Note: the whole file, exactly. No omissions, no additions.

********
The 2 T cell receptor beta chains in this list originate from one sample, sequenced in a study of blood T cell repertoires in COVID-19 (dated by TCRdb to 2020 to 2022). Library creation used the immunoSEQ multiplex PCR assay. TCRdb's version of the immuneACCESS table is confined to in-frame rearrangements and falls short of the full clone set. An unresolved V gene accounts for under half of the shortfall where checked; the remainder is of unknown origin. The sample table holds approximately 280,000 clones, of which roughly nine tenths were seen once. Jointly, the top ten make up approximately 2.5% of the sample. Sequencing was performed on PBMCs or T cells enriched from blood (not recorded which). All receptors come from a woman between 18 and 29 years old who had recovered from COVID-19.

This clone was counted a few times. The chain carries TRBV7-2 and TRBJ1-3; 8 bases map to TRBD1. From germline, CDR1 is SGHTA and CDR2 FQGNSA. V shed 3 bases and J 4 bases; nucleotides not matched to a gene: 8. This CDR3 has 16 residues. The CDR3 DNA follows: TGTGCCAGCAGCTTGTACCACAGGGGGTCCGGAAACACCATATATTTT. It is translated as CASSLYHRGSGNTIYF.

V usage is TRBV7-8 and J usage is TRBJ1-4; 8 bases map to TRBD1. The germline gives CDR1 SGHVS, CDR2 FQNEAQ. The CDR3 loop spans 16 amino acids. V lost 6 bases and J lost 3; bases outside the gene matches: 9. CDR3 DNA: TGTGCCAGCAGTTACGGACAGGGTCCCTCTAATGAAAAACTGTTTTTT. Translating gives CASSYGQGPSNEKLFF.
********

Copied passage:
The 2 T cell receptor beta chains in this list originate from one sample, sequenced in a study of blood T cell repertoires in COVID-19 (dated by TCRdb to 2020 to 2022). Library creation used the immunoSEQ multiplex PCR assay. TCRdb's version of the immuneACCESS table is confined to in-frame rearrangements and falls short of the full clone set. An unresolved V gene accounts for under half of the shortfall where checked; the remainder is of unknown origin. The sample table holds approximately 280,000 clones, of which roughly nine tenths were seen once. Jointly, the top ten make up approximately 2.5% of the sample. Sequencing was performed on PBMCs or T cells enriched from blood (not recorded which). All receptors come from a woman between 18 and 29 years old who had recovered from COVID-19.

This clone was counted a few times. The chain carries TRBV7-2 and TRBJ1-3; 8 bases map to TRBD1. From germline, CDR1 is SGHTA and CDR2 FQGNSA. V shed 3 bases and J 4 bases; nucleotides not matched to a gene: 8. This CDR3 has 16 residues. The CDR3 DNA follows: TGTGCCAGCAGCTTGTACCACAGGGGGTCCGGAAACACCATATATTTT. It is translated as CASSLYHRGSGNTIYF.

V usage is TRBV7-8 and J usage is TRBJ1-4; 8 bases map to TRBD1. The germline gives CDR1 SGHVS, CDR2 FQNEAQ. The CDR3 loop spans 16 amino acids. V lost 6 bases and J lost 3; bases outside the gene matches: 9. CDR3 DNA: TGTGCCAGCAGTTACGGACAGGGTCCCTCTAATGAAAAACTGTTTTTT. Translating gives CASSYGQGPSNEKLFF.